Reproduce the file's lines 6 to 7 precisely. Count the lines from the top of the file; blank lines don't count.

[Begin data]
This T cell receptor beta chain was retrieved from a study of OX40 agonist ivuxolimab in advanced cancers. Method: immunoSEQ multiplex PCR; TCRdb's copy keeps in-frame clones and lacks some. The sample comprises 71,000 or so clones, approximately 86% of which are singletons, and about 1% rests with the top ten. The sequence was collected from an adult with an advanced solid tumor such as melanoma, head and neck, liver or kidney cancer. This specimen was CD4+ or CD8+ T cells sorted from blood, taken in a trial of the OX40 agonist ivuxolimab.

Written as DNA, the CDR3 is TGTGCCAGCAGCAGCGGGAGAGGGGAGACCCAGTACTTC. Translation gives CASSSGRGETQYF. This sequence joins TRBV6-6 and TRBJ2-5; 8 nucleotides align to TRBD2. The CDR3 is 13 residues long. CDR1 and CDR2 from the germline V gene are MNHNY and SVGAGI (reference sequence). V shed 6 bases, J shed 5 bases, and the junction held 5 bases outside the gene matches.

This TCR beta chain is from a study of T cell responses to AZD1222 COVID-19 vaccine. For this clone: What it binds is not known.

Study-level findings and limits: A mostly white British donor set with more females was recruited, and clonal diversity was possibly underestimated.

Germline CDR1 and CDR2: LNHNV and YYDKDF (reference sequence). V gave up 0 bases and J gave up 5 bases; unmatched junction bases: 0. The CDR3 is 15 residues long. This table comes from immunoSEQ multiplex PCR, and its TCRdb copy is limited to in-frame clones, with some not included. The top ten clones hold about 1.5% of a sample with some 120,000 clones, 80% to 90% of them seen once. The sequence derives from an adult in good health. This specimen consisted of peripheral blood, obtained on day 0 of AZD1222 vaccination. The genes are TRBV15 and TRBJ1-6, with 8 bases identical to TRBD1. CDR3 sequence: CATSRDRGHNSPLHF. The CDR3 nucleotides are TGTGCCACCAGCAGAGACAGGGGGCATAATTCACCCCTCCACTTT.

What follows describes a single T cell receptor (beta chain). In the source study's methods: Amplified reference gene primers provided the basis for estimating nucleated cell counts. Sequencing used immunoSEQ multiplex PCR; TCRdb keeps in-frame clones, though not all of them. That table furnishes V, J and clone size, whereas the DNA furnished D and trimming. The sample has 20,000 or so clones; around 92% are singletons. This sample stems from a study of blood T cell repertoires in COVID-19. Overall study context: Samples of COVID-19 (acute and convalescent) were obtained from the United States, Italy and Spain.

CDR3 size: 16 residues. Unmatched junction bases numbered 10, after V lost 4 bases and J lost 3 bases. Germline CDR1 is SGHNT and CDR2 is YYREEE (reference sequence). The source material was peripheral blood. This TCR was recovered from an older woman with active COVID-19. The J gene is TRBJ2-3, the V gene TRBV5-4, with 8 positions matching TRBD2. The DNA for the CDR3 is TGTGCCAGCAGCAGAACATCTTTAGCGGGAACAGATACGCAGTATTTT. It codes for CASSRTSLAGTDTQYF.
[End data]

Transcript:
What follows describes a single T cell receptor (beta chain). In the source study's methods: Amplified reference gene primers provided the basis for estimating nucleated cell counts. Sequencing used immunoSEQ multiplex PCR; TCRdb keeps in-frame clones, though not all of them. That table furnishes V, J and clone size, whereas the DNA furnished D and trimming. The sample has 20,000 or so clones; around 92% are singletons. This sample stems from a study of blood T cell repertoires in COVID-19. Overall study context: Samples of COVID-19 (acute and convalescent) were obtained from the United States, Italy and Spain.

CDR3 size: 16 residues. Unmatched junction bases numbered 10, after V lost 4 bases and J lost 3 bases. Germline CDR1 is SGHNT and CDR2 is YYREEE (reference sequence). The source material was peripheral blood. This TCR was recovered from an older woman with active COVID-19. The J gene is TRBJ2-3, the V gene TRBV5-4, with 8 positions matching TRBD2. The DNA for the CDR3 is TGTGCCAGCAGCAGAACATCTTTAGCGGGAACAGATACGCAGTATTTT. It codes for CASSRTSLAGTDTQYF.